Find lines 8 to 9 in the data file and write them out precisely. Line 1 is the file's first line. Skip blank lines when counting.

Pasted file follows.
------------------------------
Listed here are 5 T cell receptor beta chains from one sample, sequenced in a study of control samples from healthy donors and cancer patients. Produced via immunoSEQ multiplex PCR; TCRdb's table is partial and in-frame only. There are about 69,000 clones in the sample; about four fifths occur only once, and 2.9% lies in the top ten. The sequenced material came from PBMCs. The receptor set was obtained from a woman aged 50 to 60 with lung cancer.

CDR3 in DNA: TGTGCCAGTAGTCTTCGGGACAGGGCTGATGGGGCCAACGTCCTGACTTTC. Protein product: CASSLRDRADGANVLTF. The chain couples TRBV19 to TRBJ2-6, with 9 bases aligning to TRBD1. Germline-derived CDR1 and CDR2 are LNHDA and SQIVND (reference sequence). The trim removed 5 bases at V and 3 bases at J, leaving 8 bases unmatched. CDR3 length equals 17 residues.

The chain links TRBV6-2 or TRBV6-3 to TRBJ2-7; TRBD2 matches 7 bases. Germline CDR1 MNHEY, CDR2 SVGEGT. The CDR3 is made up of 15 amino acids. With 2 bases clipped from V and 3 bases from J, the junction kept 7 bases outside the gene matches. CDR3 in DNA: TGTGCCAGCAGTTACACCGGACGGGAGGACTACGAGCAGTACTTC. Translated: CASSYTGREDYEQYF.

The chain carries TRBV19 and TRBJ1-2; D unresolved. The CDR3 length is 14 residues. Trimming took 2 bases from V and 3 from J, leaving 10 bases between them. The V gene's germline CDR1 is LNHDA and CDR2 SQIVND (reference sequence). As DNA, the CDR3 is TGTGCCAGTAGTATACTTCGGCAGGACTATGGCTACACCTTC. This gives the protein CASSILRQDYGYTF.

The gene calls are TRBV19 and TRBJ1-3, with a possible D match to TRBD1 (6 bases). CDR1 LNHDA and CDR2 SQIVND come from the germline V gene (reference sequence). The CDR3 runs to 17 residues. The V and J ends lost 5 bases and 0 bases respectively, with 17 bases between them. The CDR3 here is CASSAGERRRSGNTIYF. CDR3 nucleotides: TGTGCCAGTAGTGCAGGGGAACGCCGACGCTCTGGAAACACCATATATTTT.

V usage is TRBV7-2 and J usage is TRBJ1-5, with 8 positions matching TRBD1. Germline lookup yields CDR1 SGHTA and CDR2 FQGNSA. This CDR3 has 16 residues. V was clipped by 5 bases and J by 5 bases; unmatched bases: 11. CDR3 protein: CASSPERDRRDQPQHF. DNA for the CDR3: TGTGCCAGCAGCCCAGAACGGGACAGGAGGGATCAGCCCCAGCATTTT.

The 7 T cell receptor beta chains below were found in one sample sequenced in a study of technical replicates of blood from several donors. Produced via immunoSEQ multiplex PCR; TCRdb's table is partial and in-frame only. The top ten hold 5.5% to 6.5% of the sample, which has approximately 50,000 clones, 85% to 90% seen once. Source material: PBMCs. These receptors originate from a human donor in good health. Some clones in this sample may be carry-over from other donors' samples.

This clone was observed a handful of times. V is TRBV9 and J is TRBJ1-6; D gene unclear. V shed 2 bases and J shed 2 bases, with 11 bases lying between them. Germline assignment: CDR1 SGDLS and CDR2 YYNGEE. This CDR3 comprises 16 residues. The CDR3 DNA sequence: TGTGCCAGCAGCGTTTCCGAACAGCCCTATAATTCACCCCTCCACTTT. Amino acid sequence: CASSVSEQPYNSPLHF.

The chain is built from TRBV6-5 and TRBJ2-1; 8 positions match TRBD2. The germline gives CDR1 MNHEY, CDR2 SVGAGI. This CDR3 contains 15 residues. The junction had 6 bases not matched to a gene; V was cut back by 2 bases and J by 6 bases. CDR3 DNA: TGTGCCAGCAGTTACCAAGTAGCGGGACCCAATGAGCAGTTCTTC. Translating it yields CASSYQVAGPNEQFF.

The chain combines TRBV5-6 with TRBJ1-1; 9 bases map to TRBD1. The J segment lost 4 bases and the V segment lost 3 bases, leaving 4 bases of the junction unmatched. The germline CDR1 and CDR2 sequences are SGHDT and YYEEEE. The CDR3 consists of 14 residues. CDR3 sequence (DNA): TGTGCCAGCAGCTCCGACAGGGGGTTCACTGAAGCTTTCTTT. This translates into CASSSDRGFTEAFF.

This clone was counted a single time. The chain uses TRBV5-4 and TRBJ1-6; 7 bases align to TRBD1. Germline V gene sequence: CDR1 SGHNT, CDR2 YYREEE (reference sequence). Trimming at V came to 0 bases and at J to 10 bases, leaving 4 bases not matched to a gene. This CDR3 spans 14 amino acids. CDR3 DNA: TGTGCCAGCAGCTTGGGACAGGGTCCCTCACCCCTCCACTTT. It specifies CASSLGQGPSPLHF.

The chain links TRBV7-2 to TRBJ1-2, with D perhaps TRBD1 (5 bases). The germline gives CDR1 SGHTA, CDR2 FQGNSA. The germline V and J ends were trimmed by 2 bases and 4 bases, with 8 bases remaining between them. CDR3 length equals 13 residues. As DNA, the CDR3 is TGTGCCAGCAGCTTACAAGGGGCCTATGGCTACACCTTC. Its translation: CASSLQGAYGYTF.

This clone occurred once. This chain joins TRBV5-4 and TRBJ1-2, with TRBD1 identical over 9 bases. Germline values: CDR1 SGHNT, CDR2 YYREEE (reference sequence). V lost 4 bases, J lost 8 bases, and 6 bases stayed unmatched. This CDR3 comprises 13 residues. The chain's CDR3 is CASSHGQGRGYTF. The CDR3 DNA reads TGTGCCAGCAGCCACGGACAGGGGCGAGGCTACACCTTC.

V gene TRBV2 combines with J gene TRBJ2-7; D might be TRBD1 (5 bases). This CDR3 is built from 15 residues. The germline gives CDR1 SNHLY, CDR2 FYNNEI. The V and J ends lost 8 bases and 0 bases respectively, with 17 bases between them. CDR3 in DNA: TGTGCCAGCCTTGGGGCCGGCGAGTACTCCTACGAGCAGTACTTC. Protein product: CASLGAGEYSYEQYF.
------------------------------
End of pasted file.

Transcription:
This clone was observed a handful of times. V is TRBV9 and J is TRBJ1-6; D gene unclear. V shed 2 bases and J shed 2 bases, with 11 bases lying between them. Germline assignment: CDR1 SGDLS and CDR2 YYNGEE. This CDR3 comprises 16 residues. The CDR3 DNA sequence: TGTGCCAGCAGCGTTTCCGAACAGCCCTATAATTCACCCCTCCACTTT. Amino acid sequence: CASSVSEQPYNSPLHF.

The chain is built from TRBV6-5 and TRBJ2-1; 8 positions match TRBD2. The germline gives CDR1 MNHEY, CDR2 SVGAGI. This CDR3 contains 15 residues. The junction had 6 bases not matched to a gene; V was cut back by 2 bases and J by 6 bases. CDR3 DNA: TGTGCCAGCAGTTACCAAGTAGCGGGACCCAATGAGCAGTTCTTC. Translating it yields CASSYQVAGPNEQFF.